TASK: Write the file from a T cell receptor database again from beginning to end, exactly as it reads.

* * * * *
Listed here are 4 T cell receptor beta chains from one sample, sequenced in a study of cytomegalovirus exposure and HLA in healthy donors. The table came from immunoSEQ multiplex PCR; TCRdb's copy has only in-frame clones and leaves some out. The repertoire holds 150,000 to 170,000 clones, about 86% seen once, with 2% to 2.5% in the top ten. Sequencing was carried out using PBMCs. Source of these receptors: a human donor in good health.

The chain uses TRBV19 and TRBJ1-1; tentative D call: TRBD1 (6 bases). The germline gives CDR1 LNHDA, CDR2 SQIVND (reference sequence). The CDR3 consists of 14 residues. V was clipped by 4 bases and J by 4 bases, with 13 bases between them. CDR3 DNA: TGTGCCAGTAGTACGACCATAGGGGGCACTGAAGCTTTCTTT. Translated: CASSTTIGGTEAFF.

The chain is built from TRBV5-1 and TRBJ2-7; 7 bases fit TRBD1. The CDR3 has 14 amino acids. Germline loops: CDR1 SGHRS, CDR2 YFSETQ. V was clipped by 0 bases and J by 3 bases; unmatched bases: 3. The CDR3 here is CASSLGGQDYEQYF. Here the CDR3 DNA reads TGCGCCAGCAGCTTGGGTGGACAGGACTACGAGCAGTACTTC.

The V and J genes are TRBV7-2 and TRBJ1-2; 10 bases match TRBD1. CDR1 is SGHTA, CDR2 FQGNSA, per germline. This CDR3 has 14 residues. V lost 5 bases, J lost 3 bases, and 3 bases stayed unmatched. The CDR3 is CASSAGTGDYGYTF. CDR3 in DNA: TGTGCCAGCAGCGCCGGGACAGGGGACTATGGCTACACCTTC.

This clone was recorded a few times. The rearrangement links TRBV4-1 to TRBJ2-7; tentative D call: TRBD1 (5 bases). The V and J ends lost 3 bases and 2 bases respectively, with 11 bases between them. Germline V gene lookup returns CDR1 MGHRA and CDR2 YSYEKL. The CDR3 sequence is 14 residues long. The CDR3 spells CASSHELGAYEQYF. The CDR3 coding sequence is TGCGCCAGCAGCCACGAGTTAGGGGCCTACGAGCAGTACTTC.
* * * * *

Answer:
Listed here are 4 T cell receptor beta chains from one sample, sequenced in a study of cytomegalovirus exposure and HLA in healthy donors. The table came from immunoSEQ multiplex PCR; TCRdb's copy has only in-frame clones and leaves some out. The repertoire holds 150,000 to 170,000 clones, about 86% seen once, with 2% to 2.5% in the top ten. Sequencing was carried out using PBMCs. Source of these receptors: a human donor in good health.

The chain uses TRBV19 and TRBJ1-1; tentative D call: TRBD1 (6 bases). The germline gives CDR1 LNHDA, CDR2 SQIVND (reference sequence). The CDR3 consists of 14 residues. V was clipped by 4 bases and J by 4 bases, with 13 bases between them. CDR3 DNA: TGTGCCAGTAGTACGACCATAGGGGGCACTGAAGCTTTCTTT. Translated: CASSTTIGGTEAFF.

The chain is built from TRBV5-1 and TRBJ2-7; 7 bases fit TRBD1. The CDR3 has 14 amino acids. Germline loops: CDR1 SGHRS, CDR2 YFSETQ. V was clipped by 0 bases and J by 3 bases; unmatched bases: 3. The CDR3 here is CASSLGGQDYEQYF. Here the CDR3 DNA reads TGCGCCAGCAGCTTGGGTGGACAGGACTACGAGCAGTACTTC.

The V and J genes are TRBV7-2 and TRBJ1-2; 10 bases match TRBD1. CDR1 is SGHTA, CDR2 FQGNSA, per germline. This CDR3 has 14 residues. V lost 5 bases, J lost 3 bases, and 3 bases stayed unmatched. The CDR3 is CASSAGTGDYGYTF. CDR3 in DNA: TGTGCCAGCAGCGCCGGGACAGGGGACTATGGCTACACCTTC.

This clone was recorded a few times. The rearrangement links TRBV4-1 to TRBJ2-7; tentative D call: TRBD1 (5 bases). The V and J ends lost 3 bases and 2 bases respectively, with 11 bases between them. Germline V gene lookup returns CDR1 MGHRA and CDR2 YSYEKL. The CDR3 sequence is 14 residues long. The CDR3 spells CASSHELGAYEQYF. The CDR3 coding sequence is TGCGCCAGCAGCCACGAGTTAGGGGCCTACGAGCAGTACTTC.